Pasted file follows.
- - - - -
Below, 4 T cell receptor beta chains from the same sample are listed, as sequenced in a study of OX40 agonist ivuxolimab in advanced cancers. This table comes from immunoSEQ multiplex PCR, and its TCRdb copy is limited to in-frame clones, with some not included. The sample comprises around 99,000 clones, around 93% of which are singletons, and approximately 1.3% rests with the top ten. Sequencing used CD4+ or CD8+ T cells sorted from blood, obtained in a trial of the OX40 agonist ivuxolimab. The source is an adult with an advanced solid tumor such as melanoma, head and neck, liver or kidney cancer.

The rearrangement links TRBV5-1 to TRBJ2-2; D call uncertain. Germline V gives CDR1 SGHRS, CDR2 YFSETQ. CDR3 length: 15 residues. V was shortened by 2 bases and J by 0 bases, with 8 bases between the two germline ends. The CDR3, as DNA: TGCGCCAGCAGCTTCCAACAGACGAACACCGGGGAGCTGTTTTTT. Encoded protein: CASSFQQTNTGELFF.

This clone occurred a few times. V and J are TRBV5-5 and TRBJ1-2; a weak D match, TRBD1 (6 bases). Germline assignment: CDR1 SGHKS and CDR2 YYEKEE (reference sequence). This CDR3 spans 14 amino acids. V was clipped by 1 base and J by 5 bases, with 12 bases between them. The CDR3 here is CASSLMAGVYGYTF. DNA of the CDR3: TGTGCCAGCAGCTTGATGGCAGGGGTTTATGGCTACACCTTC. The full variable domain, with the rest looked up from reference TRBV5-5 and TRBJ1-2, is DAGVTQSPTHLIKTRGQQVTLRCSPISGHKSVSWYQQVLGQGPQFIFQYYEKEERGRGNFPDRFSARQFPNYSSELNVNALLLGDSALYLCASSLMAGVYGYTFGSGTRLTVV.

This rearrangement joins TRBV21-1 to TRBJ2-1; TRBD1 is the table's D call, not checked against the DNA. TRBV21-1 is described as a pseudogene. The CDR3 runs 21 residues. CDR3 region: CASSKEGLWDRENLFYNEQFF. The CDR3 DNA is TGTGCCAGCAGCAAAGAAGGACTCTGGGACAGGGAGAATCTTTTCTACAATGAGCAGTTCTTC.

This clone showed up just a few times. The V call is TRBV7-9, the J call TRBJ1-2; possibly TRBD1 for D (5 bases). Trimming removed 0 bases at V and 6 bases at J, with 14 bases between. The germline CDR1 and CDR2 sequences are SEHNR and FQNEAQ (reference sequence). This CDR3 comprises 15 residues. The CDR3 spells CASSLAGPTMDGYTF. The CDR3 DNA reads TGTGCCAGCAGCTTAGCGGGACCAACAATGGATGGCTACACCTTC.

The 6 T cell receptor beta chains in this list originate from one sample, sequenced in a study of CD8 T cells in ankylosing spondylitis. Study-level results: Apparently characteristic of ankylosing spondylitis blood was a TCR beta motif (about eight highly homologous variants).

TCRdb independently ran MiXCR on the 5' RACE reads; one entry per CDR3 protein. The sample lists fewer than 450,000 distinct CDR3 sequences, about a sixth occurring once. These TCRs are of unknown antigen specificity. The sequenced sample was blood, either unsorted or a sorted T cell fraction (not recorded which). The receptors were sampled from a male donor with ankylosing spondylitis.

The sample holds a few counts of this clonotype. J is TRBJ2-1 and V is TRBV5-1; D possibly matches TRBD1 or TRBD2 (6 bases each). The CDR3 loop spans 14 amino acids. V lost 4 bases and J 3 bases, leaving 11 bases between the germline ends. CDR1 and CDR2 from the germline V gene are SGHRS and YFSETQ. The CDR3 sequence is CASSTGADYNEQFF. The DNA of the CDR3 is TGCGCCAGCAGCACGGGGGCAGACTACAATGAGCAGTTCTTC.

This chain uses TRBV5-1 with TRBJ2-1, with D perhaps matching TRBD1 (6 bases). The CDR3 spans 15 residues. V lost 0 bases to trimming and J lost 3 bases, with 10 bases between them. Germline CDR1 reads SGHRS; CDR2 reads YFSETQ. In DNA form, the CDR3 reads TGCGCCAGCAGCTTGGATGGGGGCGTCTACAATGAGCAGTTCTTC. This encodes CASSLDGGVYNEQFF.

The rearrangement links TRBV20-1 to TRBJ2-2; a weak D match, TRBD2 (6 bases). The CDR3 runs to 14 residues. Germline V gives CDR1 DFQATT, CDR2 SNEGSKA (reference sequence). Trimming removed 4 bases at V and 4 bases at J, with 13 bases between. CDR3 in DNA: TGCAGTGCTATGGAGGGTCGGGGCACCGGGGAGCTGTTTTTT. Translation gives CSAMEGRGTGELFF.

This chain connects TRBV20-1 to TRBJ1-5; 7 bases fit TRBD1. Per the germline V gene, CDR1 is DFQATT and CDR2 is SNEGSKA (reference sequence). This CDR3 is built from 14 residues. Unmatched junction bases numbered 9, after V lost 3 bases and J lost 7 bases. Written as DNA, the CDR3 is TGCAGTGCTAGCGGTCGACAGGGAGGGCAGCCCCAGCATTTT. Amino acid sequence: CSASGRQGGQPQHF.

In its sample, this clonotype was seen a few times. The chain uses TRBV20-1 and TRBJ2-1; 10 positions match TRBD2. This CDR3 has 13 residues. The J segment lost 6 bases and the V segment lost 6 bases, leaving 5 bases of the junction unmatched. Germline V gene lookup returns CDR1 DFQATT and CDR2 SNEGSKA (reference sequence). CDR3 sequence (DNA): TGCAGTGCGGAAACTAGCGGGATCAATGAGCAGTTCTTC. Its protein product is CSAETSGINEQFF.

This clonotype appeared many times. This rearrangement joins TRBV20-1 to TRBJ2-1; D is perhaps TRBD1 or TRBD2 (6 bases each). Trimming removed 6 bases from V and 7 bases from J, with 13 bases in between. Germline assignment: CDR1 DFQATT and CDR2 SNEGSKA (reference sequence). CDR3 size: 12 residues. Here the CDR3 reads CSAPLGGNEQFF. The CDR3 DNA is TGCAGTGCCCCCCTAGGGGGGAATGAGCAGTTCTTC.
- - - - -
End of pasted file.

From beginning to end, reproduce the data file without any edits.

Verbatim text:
Below, 4 T cell receptor beta chains from the same sample are listed, as sequenced in a study of OX40 agonist ivuxolimab in advanced cancers. This table comes from immunoSEQ multiplex PCR, and its TCRdb copy is limited to in-frame clones, with some not included. The sample comprises around 99,000 clones, around 93% of which are singletons, and approximately 1.3% rests with the top ten. Sequencing used CD4+ or CD8+ T cells sorted from blood, obtained in a trial of the OX40 agonist ivuxolimab. The source is an adult with an advanced solid tumor such as melanoma, head and neck, liver or kidney cancer.

The rearrangement links TRBV5-1 to TRBJ2-2; D call uncertain. Germline V gives CDR1 SGHRS, CDR2 YFSETQ. CDR3 length: 15 residues. V was shortened by 2 bases and J by 0 bases, with 8 bases between the two germline ends. The CDR3, as DNA: TGCGCCAGCAGCTTCCAACAGACGAACACCGGGGAGCTGTTTTTT. Encoded protein: CASSFQQTNTGELFF.

This clone occurred a few times. V and J are TRBV5-5 and TRBJ1-2; a weak D match, TRBD1 (6 bases). Germline assignment: CDR1 SGHKS and CDR2 YYEKEE (reference sequence). This CDR3 spans 14 amino acids. V was clipped by 1 base and J by 5 bases, with 12 bases between them. The CDR3 here is CASSLMAGVYGYTF. DNA of the CDR3: TGTGCCAGCAGCTTGATGGCAGGGGTTTATGGCTACACCTTC. The full variable domain, with the rest looked up from reference TRBV5-5 and TRBJ1-2, is DAGVTQSPTHLIKTRGQQVTLRCSPISGHKSVSWYQQVLGQGPQFIFQYYEKEERGRGNFPDRFSARQFPNYSSELNVNALLLGDSALYLCASSLMAGVYGYTFGSGTRLTVV.

This rearrangement joins TRBV21-1 to TRBJ2-1; TRBD1 is the table's D call, not checked against the DNA. TRBV21-1 is described as a pseudogene. The CDR3 runs 21 residues. CDR3 region: CASSKEGLWDRENLFYNEQFF. The CDR3 DNA is TGTGCCAGCAGCAAAGAAGGACTCTGGGACAGGGAGAATCTTTTCTACAATGAGCAGTTCTTC.

This clone showed up just a few times. The V call is TRBV7-9, the J call TRBJ1-2; possibly TRBD1 for D (5 bases). Trimming removed 0 bases at V and 6 bases at J, with 14 bases between. The germline CDR1 and CDR2 sequences are SEHNR and FQNEAQ (reference sequence). This CDR3 comprises 15 residues. The CDR3 spells CASSLAGPTMDGYTF. The CDR3 DNA reads TGTGCCAGCAGCTTAGCGGGACCAACAATGGATGGCTACACCTTC.

The 6 T cell receptor beta chains in this list originate from one sample, sequenced in a study of CD8 T cells in ankylosing spondylitis. Study-level results: Apparently characteristic of ankylosing spondylitis blood was a TCR beta motif (about eight highly homologous variants).

TCRdb independently ran MiXCR on the 5' RACE reads; one entry per CDR3 protein. The sample lists fewer than 450,000 distinct CDR3 sequences, about a sixth occurring once. These TCRs are of unknown antigen specificity. The sequenced sample was blood, either unsorted or a sorted T cell fraction (not recorded which). The receptors were sampled from a male donor with ankylosing spondylitis.

The sample holds a few counts of this clonotype. J is TRBJ2-1 and V is TRBV5-1; D possibly matches TRBD1 or TRBD2 (6 bases each). The CDR3 loop spans 14 amino acids. V lost 4 bases and J 3 bases, leaving 11 bases between the germline ends. CDR1 and CDR2 from the germline V gene are SGHRS and YFSETQ. The CDR3 sequence is CASSTGADYNEQFF. The DNA of the CDR3 is TGCGCCAGCAGCACGGGGGCAGACTACAATGAGCAGTTCTTC.

This chain uses TRBV5-1 with TRBJ2-1, with D perhaps matching TRBD1 (6 bases). The CDR3 spans 15 residues. V lost 0 bases to trimming and J lost 3 bases, with 10 bases between them. Germline CDR1 reads SGHRS; CDR2 reads YFSETQ. In DNA form, the CDR3 reads TGCGCCAGCAGCTTGGATGGGGGCGTCTACAATGAGCAGTTCTTC. This encodes CASSLDGGVYNEQFF.

The rearrangement links TRBV20-1 to TRBJ2-2; a weak D match, TRBD2 (6 bases). The CDR3 runs to 14 residues. Germline V gives CDR1 DFQATT, CDR2 SNEGSKA (reference sequence). Trimming removed 4 bases at V and 4 bases at J, with 13 bases between. CDR3 in DNA: TGCAGTGCTATGGAGGGTCGGGGCACCGGGGAGCTGTTTTTT. Translation gives CSAMEGRGTGELFF.

This chain connects TRBV20-1 to TRBJ1-5; 7 bases fit TRBD1. Per the germline V gene, CDR1 is DFQATT and CDR2 is SNEGSKA (reference sequence). This CDR3 is built from 14 residues. Unmatched junction bases numbered 9, after V lost 3 bases and J lost 7 bases. Written as DNA, the CDR3 is TGCAGTGCTAGCGGTCGACAGGGAGGGCAGCCCCAGCATTTT. Amino acid sequence: CSASGRQGGQPQHF.

In its sample, this clonotype was seen a few times. The chain uses TRBV20-1 and TRBJ2-1; 10 positions match TRBD2. This CDR3 has 13 residues. The J segment lost 6 bases and the V segment lost 6 bases, leaving 5 bases of the junction unmatched. Germline V gene lookup returns CDR1 DFQATT and CDR2 SNEGSKA (reference sequence). CDR3 sequence (DNA): TGCAGTGCGGAAACTAGCGGGATCAATGAGCAGTTCTTC. Its protein product is CSAETSGINEQFF.

This clonotype appeared many times. This rearrangement joins TRBV20-1 to TRBJ2-1; D is perhaps TRBD1 or TRBD2 (6 bases each). Trimming removed 6 bases from V and 7 bases from J, with 13 bases in between. Germline assignment: CDR1 DFQATT and CDR2 SNEGSKA (reference sequence). CDR3 size: 12 residues. Here the CDR3 reads CSAPLGGNEQFF. The CDR3 DNA is TGCAGTGCCCCCCTAGGGGGGAATGAGCAGTTCTTC.